Suicide is the 10th leading cause of death in the U.S. and 11th in Texas. Texas ranks 40th in the nation in suicide rate per 100,000 people. Unfortunately, it’s not that we have less suicides but more people. There were about 1.4 million suicide attempts in the U.S. in 2017 and 47,000 deaths (almost 3,800 in Texas). Men are three and a half more likely to die from suicide than women, though women attempt suicide more often.

The main reason for this difference is men choose more deadly methods of suicide, mainly firearms. There are 129 suicides per day, and in Texas one person dies every two hours from suicide. White males account for almost 70 percent of suicide deaths, with middle-aged white men (45-54) having the highest rate. Men account for 75 of suicides in the U.S. Worldwide, a man dies every minute by suicide.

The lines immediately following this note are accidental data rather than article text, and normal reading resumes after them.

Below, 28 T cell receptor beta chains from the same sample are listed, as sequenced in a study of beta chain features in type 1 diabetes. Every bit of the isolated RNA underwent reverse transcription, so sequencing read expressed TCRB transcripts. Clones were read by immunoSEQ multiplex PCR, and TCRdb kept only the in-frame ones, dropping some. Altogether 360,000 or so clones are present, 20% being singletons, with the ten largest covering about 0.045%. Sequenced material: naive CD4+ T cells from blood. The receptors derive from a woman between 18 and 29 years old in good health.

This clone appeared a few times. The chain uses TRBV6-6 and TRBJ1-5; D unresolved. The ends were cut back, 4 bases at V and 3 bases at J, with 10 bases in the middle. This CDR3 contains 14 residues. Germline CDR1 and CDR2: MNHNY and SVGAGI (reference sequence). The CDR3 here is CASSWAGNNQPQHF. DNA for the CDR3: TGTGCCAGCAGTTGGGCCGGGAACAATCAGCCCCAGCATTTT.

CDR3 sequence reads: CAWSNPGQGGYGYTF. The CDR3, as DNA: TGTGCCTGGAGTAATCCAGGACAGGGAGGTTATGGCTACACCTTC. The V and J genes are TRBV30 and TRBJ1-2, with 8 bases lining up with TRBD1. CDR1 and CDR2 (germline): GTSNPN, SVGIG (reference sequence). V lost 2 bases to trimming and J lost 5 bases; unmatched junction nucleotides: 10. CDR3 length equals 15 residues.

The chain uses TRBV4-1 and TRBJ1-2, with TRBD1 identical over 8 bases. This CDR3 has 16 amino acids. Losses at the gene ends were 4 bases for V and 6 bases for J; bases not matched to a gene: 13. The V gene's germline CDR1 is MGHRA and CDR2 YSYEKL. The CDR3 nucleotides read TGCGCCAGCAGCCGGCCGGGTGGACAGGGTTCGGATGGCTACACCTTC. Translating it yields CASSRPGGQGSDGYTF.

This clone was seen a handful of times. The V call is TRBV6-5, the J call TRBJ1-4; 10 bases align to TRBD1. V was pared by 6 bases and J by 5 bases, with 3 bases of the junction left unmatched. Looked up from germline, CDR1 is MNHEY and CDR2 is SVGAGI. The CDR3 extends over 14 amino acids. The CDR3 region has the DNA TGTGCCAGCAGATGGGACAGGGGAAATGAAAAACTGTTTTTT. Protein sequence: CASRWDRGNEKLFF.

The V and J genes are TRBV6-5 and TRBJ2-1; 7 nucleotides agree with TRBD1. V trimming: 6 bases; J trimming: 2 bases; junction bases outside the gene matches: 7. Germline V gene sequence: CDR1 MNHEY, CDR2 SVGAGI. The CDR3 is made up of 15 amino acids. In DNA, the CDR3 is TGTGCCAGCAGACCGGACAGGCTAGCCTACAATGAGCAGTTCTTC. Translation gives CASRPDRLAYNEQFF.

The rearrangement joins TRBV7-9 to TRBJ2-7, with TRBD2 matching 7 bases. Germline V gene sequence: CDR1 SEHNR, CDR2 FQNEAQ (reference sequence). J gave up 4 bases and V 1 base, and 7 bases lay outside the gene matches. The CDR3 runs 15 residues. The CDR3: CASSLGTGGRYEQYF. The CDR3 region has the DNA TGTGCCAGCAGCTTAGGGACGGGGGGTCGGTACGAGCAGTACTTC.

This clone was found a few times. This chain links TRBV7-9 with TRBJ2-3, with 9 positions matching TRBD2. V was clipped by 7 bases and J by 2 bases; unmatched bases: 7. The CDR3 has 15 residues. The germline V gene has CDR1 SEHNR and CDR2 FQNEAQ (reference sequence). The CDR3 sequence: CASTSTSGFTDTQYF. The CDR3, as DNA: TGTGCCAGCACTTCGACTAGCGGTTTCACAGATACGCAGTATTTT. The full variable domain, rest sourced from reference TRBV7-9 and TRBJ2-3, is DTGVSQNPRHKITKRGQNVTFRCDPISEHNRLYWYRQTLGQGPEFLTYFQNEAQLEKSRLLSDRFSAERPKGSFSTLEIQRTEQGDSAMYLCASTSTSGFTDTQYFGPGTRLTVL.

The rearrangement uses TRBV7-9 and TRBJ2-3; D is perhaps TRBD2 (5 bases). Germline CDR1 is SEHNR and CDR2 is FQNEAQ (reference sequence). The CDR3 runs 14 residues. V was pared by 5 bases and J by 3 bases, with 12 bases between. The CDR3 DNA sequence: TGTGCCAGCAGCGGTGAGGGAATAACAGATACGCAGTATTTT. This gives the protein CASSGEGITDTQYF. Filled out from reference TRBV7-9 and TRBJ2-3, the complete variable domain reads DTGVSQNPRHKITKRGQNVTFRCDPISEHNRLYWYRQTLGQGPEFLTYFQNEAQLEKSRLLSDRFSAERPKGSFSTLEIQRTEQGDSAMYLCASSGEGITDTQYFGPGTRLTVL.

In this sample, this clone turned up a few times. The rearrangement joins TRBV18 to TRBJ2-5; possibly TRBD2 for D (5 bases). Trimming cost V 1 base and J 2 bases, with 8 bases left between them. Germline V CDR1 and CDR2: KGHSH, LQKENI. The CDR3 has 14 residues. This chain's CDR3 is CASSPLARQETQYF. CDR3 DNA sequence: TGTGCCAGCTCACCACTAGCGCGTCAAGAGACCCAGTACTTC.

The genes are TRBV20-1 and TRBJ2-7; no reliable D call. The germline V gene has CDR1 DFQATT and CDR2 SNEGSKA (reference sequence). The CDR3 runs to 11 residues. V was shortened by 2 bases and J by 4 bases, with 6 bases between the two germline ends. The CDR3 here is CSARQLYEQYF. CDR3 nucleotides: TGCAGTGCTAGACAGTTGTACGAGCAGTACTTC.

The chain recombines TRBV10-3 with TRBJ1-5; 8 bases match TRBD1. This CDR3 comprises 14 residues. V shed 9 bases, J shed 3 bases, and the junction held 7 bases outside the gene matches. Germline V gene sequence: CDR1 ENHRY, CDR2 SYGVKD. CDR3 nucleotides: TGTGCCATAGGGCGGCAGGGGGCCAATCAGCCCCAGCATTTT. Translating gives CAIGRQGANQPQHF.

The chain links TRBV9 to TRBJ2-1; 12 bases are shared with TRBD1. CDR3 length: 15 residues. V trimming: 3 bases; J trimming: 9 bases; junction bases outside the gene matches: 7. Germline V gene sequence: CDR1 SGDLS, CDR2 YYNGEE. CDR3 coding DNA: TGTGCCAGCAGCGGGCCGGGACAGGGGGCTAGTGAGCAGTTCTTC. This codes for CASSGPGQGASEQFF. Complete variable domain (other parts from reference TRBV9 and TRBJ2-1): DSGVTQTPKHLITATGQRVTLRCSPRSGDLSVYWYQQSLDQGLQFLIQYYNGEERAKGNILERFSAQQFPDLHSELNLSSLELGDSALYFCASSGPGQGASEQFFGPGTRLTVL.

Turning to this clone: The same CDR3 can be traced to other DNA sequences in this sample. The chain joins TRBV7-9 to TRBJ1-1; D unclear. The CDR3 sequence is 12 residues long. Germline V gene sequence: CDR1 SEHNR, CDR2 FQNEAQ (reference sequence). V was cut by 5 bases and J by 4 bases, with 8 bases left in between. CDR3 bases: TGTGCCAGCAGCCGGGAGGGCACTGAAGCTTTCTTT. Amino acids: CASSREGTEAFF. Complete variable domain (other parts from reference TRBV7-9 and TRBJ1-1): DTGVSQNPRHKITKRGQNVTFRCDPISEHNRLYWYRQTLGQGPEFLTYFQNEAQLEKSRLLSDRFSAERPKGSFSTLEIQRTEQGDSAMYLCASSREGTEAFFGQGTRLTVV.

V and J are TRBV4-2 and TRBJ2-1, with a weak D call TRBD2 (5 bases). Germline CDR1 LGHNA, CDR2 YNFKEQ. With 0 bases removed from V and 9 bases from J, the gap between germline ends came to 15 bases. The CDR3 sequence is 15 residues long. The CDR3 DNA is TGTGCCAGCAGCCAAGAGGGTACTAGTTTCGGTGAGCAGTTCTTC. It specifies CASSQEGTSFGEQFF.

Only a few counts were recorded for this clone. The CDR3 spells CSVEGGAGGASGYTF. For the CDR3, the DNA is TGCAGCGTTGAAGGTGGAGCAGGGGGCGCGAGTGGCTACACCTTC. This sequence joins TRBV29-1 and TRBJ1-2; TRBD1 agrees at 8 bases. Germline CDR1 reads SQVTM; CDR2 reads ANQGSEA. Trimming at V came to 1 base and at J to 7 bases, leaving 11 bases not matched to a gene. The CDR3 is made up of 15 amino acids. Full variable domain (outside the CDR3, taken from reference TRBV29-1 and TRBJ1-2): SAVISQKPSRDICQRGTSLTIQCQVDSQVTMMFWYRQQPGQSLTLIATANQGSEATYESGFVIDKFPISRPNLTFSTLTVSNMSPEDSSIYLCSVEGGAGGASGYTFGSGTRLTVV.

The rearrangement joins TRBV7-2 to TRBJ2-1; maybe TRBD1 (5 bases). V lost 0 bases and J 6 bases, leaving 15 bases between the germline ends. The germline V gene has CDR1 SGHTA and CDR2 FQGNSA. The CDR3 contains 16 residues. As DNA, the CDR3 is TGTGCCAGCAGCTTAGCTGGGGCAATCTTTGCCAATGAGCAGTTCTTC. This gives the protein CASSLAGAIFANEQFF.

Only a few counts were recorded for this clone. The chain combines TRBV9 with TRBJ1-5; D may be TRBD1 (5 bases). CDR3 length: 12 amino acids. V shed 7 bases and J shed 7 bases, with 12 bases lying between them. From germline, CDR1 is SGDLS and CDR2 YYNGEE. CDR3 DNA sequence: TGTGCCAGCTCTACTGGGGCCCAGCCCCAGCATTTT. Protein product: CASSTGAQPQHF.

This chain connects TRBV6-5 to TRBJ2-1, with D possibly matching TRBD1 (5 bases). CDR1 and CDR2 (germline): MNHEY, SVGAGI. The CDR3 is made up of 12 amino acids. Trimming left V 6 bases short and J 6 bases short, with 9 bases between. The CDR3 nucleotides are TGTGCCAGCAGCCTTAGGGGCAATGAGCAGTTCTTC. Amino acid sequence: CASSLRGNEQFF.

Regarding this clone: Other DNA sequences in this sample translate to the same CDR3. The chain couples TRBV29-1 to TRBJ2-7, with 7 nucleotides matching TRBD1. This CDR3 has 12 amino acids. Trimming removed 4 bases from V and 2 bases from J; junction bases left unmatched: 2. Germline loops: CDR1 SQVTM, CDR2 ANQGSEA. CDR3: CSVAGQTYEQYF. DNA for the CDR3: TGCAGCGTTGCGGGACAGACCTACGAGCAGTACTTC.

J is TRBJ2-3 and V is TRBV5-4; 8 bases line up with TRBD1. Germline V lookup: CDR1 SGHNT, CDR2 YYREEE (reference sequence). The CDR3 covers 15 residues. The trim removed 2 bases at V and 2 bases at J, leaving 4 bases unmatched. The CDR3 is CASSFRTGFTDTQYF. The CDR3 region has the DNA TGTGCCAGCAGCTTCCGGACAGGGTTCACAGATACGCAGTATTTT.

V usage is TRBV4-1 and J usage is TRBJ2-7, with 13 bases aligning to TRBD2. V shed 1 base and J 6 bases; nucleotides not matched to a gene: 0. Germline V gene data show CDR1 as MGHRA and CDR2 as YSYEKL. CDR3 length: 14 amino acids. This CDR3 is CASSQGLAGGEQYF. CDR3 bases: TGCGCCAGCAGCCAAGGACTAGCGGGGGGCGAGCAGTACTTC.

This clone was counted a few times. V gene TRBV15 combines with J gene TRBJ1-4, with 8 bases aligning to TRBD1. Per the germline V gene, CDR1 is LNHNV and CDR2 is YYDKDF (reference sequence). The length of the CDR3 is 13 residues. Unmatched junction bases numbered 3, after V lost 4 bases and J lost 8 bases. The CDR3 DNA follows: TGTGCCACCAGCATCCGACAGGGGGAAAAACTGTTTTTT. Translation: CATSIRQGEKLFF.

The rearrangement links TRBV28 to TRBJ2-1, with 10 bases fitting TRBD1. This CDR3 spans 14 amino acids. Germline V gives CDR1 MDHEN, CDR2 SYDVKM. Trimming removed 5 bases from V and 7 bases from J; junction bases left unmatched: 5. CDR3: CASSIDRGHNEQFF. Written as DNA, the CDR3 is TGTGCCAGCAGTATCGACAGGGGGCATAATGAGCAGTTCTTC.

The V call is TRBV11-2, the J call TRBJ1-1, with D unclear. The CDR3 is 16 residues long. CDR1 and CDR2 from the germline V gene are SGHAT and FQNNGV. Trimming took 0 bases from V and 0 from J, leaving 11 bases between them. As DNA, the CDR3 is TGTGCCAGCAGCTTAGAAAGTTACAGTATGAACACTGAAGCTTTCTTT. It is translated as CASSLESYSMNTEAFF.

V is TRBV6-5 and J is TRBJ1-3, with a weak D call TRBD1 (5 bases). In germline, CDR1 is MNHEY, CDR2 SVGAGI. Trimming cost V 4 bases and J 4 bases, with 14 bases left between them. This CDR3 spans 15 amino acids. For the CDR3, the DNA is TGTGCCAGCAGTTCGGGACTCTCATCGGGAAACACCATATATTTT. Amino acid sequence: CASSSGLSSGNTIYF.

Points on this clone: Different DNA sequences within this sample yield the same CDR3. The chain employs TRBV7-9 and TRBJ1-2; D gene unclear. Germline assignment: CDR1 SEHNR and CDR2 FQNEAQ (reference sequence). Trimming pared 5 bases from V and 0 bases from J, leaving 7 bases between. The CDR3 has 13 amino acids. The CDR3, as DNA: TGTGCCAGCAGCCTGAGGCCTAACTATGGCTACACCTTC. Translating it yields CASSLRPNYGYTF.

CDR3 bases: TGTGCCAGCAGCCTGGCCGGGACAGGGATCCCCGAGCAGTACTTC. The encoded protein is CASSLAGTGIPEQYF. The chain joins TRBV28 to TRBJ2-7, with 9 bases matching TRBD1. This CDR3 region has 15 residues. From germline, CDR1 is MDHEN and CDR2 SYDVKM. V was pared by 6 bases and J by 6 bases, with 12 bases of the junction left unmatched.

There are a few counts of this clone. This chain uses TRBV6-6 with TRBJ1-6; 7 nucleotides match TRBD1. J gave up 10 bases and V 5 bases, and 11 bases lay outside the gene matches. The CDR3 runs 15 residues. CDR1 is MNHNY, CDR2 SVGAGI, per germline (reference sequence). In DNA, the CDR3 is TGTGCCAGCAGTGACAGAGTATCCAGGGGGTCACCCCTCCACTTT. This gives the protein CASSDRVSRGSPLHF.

The VA released a report in September that 17 veterans die every day from suicide. This does not include active duty suicides, reservists or service members who did not have overseas duty (which explains the reduction from the oft quoted 22/day numbers). It’s still too high, no matter how you cook the numbers.

In conclusion, find yourself a good doctor that you trust and see them regularly. Don’t be afraid to speak up and seek help when something is wrong. Stay in contact with your friends and family members and talk with them. Know the facts and be aware of your own body. We women want you guys around for the long haul—even if you do hog the remote control.

Odessa, TX